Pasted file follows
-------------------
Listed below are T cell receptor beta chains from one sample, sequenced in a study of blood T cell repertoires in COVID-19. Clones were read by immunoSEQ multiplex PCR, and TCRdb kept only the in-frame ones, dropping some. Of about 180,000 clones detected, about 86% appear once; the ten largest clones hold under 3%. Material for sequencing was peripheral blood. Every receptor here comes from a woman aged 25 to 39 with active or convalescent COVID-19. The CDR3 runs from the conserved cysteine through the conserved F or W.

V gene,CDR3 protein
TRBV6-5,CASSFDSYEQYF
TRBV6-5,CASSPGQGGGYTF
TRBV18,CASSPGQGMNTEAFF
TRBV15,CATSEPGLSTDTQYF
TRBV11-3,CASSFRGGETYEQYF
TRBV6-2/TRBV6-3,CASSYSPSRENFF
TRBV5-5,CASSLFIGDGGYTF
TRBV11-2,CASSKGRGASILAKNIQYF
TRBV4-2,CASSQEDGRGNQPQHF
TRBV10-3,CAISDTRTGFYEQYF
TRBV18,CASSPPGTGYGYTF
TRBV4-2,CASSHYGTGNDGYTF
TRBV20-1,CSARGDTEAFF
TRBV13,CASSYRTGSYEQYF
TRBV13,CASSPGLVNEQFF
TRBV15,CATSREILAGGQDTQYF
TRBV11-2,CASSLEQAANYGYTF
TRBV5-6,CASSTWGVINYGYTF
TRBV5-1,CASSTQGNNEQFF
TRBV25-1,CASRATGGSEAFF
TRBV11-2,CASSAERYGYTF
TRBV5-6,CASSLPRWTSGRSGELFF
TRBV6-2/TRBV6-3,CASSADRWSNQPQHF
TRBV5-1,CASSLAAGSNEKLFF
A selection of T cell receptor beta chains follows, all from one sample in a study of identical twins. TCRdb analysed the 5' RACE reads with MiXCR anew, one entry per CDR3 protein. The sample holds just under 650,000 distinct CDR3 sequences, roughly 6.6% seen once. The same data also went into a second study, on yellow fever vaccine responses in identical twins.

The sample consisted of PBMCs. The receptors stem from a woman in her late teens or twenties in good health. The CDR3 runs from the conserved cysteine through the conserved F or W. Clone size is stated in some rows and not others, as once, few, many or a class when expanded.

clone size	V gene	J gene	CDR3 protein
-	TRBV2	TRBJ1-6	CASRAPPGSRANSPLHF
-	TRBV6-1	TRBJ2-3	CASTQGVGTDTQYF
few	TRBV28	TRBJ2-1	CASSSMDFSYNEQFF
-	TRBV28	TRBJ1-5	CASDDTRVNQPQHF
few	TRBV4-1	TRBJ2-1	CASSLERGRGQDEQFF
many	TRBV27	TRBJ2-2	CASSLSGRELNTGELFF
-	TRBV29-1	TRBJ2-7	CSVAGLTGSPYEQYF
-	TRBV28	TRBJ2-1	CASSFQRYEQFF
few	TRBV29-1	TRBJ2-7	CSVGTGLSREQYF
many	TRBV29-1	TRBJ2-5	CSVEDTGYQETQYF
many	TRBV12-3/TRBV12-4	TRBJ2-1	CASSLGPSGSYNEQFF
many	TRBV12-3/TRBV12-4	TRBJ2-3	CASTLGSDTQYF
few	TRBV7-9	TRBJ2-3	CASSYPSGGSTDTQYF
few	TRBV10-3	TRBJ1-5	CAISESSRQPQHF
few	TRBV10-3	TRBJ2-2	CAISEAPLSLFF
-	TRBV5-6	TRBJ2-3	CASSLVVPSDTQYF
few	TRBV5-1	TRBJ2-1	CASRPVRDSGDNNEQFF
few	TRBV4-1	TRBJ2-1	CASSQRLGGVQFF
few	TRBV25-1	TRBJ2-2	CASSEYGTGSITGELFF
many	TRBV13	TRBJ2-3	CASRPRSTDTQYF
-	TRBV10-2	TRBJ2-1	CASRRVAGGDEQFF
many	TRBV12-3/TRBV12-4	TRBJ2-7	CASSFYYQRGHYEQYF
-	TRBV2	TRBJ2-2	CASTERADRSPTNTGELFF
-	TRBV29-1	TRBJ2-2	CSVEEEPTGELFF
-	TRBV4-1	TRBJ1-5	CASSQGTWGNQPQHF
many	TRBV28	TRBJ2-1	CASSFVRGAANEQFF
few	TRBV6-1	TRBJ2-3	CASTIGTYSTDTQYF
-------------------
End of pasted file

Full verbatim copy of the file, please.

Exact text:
Listed below are T cell receptor beta chains from one sample, sequenced in a study of blood T cell repertoires in COVID-19. Clones were read by immunoSEQ multiplex PCR, and TCRdb kept only the in-frame ones, dropping some. Of about 180,000 clones detected, about 86% appear once; the ten largest clones hold under 3%. Material for sequencing was peripheral blood. Every receptor here comes from a woman aged 25 to 39 with active or convalescent COVID-19. The CDR3 runs from the conserved cysteine through the conserved F or W.

V gene,CDR3 protein
TRBV6-5,CASSFDSYEQYF
TRBV6-5,CASSPGQGGGYTF
TRBV18,CASSPGQGMNTEAFF
TRBV15,CATSEPGLSTDTQYF
TRBV11-3,CASSFRGGETYEQYF
TRBV6-2/TRBV6-3,CASSYSPSRENFF
TRBV5-5,CASSLFIGDGGYTF
TRBV11-2,CASSKGRGASILAKNIQYF
TRBV4-2,CASSQEDGRGNQPQHF
TRBV10-3,CAISDTRTGFYEQYF
TRBV18,CASSPPGTGYGYTF
TRBV4-2,CASSHYGTGNDGYTF
TRBV20-1,CSARGDTEAFF
TRBV13,CASSYRTGSYEQYF
TRBV13,CASSPGLVNEQFF
TRBV15,CATSREILAGGQDTQYF
TRBV11-2,CASSLEQAANYGYTF
TRBV5-6,CASSTWGVINYGYTF
TRBV5-1,CASSTQGNNEQFF
TRBV25-1,CASRATGGSEAFF
TRBV11-2,CASSAERYGYTF
TRBV5-6,CASSLPRWTSGRSGELFF
TRBV6-2/TRBV6-3,CASSADRWSNQPQHF
TRBV5-1,CASSLAAGSNEKLFF
A selection of T cell receptor beta chains follows, all from one sample in a study of identical twins. TCRdb analysed the 5' RACE reads with MiXCR anew, one entry per CDR3 protein. The sample holds just under 650,000 distinct CDR3 sequences, roughly 6.6% seen once. The same data also went into a second study, on yellow fever vaccine responses in identical twins.

The sample consisted of PBMCs. The receptors stem from a woman in her late teens or twenties in good health. The CDR3 runs from the conserved cysteine through the conserved F or W. Clone size is stated in some rows and not others, as once, few, many or a class when expanded.

clone size	V gene	J gene	CDR3 protein
-	TRBV2	TRBJ1-6	CASRAPPGSRANSPLHF
-	TRBV6-1	TRBJ2-3	CASTQGVGTDTQYF
few	TRBV28	TRBJ2-1	CASSSMDFSYNEQFF
-	TRBV28	TRBJ1-5	CASDDTRVNQPQHF
few	TRBV4-1	TRBJ2-1	CASSLERGRGQDEQFF
many	TRBV27	TRBJ2-2	CASSLSGRELNTGELFF
-	TRBV29-1	TRBJ2-7	CSVAGLTGSPYEQYF
-	TRBV28	TRBJ2-1	CASSFQRYEQFF
few	TRBV29-1	TRBJ2-7	CSVGTGLSREQYF
many	TRBV29-1	TRBJ2-5	CSVEDTGYQETQYF
many	TRBV12-3/TRBV12-4	TRBJ2-1	CASSLGPSGSYNEQFF
many	TRBV12-3/TRBV12-4	TRBJ2-3	CASTLGSDTQYF
few	TRBV7-9	TRBJ2-3	CASSYPSGGSTDTQYF
few	TRBV10-3	TRBJ1-5	CAISESSRQPQHF
few	TRBV10-3	TRBJ2-2	CAISEAPLSLFF
-	TRBV5-6	TRBJ2-3	CASSLVVPSDTQYF
few	TRBV5-1	TRBJ2-1	CASRPVRDSGDNNEQFF
few	TRBV4-1	TRBJ2-1	CASSQRLGGVQFF
few	TRBV25-1	TRBJ2-2	CASSEYGTGSITGELFF
many	TRBV13	TRBJ2-3	CASRPRSTDTQYF
-	TRBV10-2	TRBJ2-1	CASRRVAGGDEQFF
many	TRBV12-3/TRBV12-4	TRBJ2-7	CASSFYYQRGHYEQYF
-	TRBV2	TRBJ2-2	CASTERADRSPTNTGELFF
-	TRBV29-1	TRBJ2-2	CSVEEEPTGELFF
-	TRBV4-1	TRBJ1-5	CASSQGTWGNQPQHF
many	TRBV28	TRBJ2-1	CASSFVRGAANEQFF
few	TRBV6-1	TRBJ2-3	CASTIGTYSTDTQYF